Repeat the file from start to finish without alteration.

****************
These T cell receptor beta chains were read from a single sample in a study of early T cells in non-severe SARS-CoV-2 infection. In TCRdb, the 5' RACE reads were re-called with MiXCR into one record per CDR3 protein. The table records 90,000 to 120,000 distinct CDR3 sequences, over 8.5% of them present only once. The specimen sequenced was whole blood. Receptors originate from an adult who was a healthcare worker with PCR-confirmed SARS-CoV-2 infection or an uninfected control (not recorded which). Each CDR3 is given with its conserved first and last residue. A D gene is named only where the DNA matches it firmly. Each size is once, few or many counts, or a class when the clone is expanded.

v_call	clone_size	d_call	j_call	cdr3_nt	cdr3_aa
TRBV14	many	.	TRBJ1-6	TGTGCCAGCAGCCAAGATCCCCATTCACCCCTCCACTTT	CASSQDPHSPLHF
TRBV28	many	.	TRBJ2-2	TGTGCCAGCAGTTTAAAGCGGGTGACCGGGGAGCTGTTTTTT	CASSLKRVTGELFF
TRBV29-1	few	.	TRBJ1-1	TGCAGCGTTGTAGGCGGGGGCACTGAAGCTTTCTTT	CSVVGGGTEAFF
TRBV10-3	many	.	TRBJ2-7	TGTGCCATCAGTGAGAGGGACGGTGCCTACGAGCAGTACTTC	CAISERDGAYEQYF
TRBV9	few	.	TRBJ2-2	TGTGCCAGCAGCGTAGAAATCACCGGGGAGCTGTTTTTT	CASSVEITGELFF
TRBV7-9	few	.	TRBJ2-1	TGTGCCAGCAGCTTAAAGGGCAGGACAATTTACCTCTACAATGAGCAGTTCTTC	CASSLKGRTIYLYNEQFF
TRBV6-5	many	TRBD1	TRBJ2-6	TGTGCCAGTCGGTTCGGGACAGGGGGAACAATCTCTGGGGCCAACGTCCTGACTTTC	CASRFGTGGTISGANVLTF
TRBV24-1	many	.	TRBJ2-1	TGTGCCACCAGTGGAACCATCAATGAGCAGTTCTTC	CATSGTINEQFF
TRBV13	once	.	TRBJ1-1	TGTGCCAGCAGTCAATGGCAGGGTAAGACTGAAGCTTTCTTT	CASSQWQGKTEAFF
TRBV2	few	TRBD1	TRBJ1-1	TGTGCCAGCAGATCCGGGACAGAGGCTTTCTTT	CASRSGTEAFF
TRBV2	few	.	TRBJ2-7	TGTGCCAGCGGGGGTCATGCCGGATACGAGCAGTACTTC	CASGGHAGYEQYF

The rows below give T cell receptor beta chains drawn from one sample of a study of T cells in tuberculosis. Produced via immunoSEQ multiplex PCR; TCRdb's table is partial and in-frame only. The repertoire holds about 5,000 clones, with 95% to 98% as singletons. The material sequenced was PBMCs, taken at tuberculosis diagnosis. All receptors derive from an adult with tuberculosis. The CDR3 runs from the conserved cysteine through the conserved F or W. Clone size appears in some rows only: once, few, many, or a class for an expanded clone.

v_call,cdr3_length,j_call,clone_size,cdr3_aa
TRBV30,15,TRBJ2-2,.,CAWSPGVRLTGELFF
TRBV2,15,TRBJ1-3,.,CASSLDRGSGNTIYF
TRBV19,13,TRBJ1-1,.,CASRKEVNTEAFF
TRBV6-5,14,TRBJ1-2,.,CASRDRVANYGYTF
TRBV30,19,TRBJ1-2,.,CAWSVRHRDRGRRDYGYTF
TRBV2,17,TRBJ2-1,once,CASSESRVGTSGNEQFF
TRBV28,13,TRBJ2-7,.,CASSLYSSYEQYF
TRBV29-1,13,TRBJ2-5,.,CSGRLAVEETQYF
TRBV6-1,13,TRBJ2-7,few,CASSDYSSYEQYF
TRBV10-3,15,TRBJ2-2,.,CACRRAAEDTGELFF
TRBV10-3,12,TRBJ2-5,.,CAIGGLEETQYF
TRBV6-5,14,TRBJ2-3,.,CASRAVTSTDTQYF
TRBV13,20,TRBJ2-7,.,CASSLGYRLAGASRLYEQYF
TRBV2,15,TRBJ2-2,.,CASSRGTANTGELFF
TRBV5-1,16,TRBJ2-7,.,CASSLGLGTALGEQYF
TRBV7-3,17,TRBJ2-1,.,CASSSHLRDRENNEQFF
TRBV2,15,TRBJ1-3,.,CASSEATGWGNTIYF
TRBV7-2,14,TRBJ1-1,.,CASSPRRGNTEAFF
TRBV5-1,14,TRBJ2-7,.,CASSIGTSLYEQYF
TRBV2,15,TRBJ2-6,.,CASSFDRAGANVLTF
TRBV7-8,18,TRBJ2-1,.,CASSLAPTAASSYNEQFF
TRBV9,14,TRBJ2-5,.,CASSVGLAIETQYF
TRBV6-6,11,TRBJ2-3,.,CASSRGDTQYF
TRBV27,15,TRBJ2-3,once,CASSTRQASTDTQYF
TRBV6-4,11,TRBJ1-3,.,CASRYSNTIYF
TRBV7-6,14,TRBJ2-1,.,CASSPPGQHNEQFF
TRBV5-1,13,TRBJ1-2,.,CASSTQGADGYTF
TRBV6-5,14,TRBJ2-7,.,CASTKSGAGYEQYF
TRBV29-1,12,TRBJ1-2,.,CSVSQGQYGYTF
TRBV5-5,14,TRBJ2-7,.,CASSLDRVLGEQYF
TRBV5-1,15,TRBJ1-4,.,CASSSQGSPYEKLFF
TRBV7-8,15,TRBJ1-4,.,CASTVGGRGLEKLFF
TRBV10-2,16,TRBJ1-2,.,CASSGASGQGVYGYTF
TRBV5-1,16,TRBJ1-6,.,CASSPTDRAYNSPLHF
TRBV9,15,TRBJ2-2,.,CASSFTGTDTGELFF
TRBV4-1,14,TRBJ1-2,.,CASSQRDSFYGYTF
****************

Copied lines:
These T cell receptor beta chains were read from a single sample in a study of early T cells in non-severe SARS-CoV-2 infection. In TCRdb, the 5' RACE reads were re-called with MiXCR into one record per CDR3 protein. The table records 90,000 to 120,000 distinct CDR3 sequences, over 8.5% of them present only once. The specimen sequenced was whole blood. Receptors originate from an adult who was a healthcare worker with PCR-confirmed SARS-CoV-2 infection or an uninfected control (not recorded which). Each CDR3 is given with its conserved first and last residue. A D gene is named only where the DNA matches it firmly. Each size is once, few or many counts, or a class when the clone is expanded.

v_call	clone_size	d_call	j_call	cdr3_nt	cdr3_aa
TRBV14	many	.	TRBJ1-6	TGTGCCAGCAGCCAAGATCCCCATTCACCCCTCCACTTT	CASSQDPHSPLHF
TRBV28	many	.	TRBJ2-2	TGTGCCAGCAGTTTAAAGCGGGTGACCGGGGAGCTGTTTTTT	CASSLKRVTGELFF
TRBV29-1	few	.	TRBJ1-1	TGCAGCGTTGTAGGCGGGGGCACTGAAGCTTTCTTT	CSVVGGGTEAFF
TRBV10-3	many	.	TRBJ2-7	TGTGCCATCAGTGAGAGGGACGGTGCCTACGAGCAGTACTTC	CAISERDGAYEQYF
TRBV9	few	.	TRBJ2-2	TGTGCCAGCAGCGTAGAAATCACCGGGGAGCTGTTTTTT	CASSVEITGELFF
TRBV7-9	few	.	TRBJ2-1	TGTGCCAGCAGCTTAAAGGGCAGGACAATTTACCTCTACAATGAGCAGTTCTTC	CASSLKGRTIYLYNEQFF
TRBV6-5	many	TRBD1	TRBJ2-6	TGTGCCAGTCGGTTCGGGACAGGGGGAACAATCTCTGGGGCCAACGTCCTGACTTTC	CASRFGTGGTISGANVLTF
TRBV24-1	many	.	TRBJ2-1	TGTGCCACCAGTGGAACCATCAATGAGCAGTTCTTC	CATSGTINEQFF
TRBV13	once	.	TRBJ1-1	TGTGCCAGCAGTCAATGGCAGGGTAAGACTGAAGCTTTCTTT	CASSQWQGKTEAFF
TRBV2	few	TRBD1	TRBJ1-1	TGTGCCAGCAGATCCGGGACAGAGGCTTTCTTT	CASRSGTEAFF
TRBV2	few	.	TRBJ2-7	TGTGCCAGCGGGGGTCATGCCGGATACGAGCAGTACTTC	CASGGHAGYEQYF

The rows below give T cell receptor beta chains drawn from one sample of a study of T cells in tuberculosis. Produced via immunoSEQ multiplex PCR; TCRdb's table is partial and in-frame only. The repertoire holds about 5,000 clones, with 95% to 98% as singletons. The material sequenced was PBMCs, taken at tuberculosis diagnosis. All receptors derive from an adult with tuberculosis. The CDR3 runs from the conserved cysteine through the conserved F or W. Clone size appears in some rows only: once, few, many, or a class for an expanded clone.

v_call,cdr3_length,j_call,clone_size,cdr3_aa
TRBV30,15,TRBJ2-2,.,CAWSPGVRLTGELFF
TRBV2,15,TRBJ1-3,.,CASSLDRGSGNTIYF
TRBV19,13,TRBJ1-1,.,CASRKEVNTEAFF
TRBV6-5,14,TRBJ1-2,.,CASRDRVANYGYTF
TRBV30,19,TRBJ1-2,.,CAWSVRHRDRGRRDYGYTF
TRBV2,17,TRBJ2-1,once,CASSESRVGTSGNEQFF
TRBV28,13,TRBJ2-7,.,CASSLYSSYEQYF
TRBV29-1,13,TRBJ2-5,.,CSGRLAVEETQYF
TRBV6-1,13,TRBJ2-7,few,CASSDYSSYEQYF
TRBV10-3,15,TRBJ2-2,.,CACRRAAEDTGELFF
TRBV10-3,12,TRBJ2-5,.,CAIGGLEETQYF
TRBV6-5,14,TRBJ2-3,.,CASRAVTSTDTQYF
TRBV13,20,TRBJ2-7,.,CASSLGYRLAGASRLYEQYF
TRBV2,15,TRBJ2-2,.,CASSRGTANTGELFF
TRBV5-1,16,TRBJ2-7,.,CASSLGLGTALGEQYF
TRBV7-3,17,TRBJ2-1,.,CASSSHLRDRENNEQFF
TRBV2,15,TRBJ1-3,.,CASSEATGWGNTIYF
TRBV7-2,14,TRBJ1-1,.,CASSPRRGNTEAFF
TRBV5-1,14,TRBJ2-7,.,CASSIGTSLYEQYF
TRBV2,15,TRBJ2-6,.,CASSFDRAGANVLTF
TRBV7-8,18,TRBJ2-1,.,CASSLAPTAASSYNEQFF
TRBV9,14,TRBJ2-5,.,CASSVGLAIETQYF
TRBV6-6,11,TRBJ2-3,.,CASSRGDTQYF
TRBV27,15,TRBJ2-3,once,CASSTRQASTDTQYF
TRBV6-4,11,TRBJ1-3,.,CASRYSNTIYF
TRBV7-6,14,TRBJ2-1,.,CASSPPGQHNEQFF
TRBV5-1,13,TRBJ1-2,.,CASSTQGADGYTF
TRBV6-5,14,TRBJ2-7,.,CASTKSGAGYEQYF
TRBV29-1,12,TRBJ1-2,.,CSVSQGQYGYTF
TRBV5-5,14,TRBJ2-7,.,CASSLDRVLGEQYF
TRBV5-1,15,TRBJ1-4,.,CASSSQGSPYEKLFF
TRBV7-8,15,TRBJ1-4,.,CASTVGGRGLEKLFF
TRBV10-2,16,TRBJ1-2,.,CASSGASGQGVYGYTF
TRBV5-1,16,TRBJ1-6,.,CASSPTDRAYNSPLHF
TRBV9,15,TRBJ2-2,.,CASSFTGTDTGELFF
TRBV4-1,14,TRBJ1-2,.,CASSQRDSFYGYTF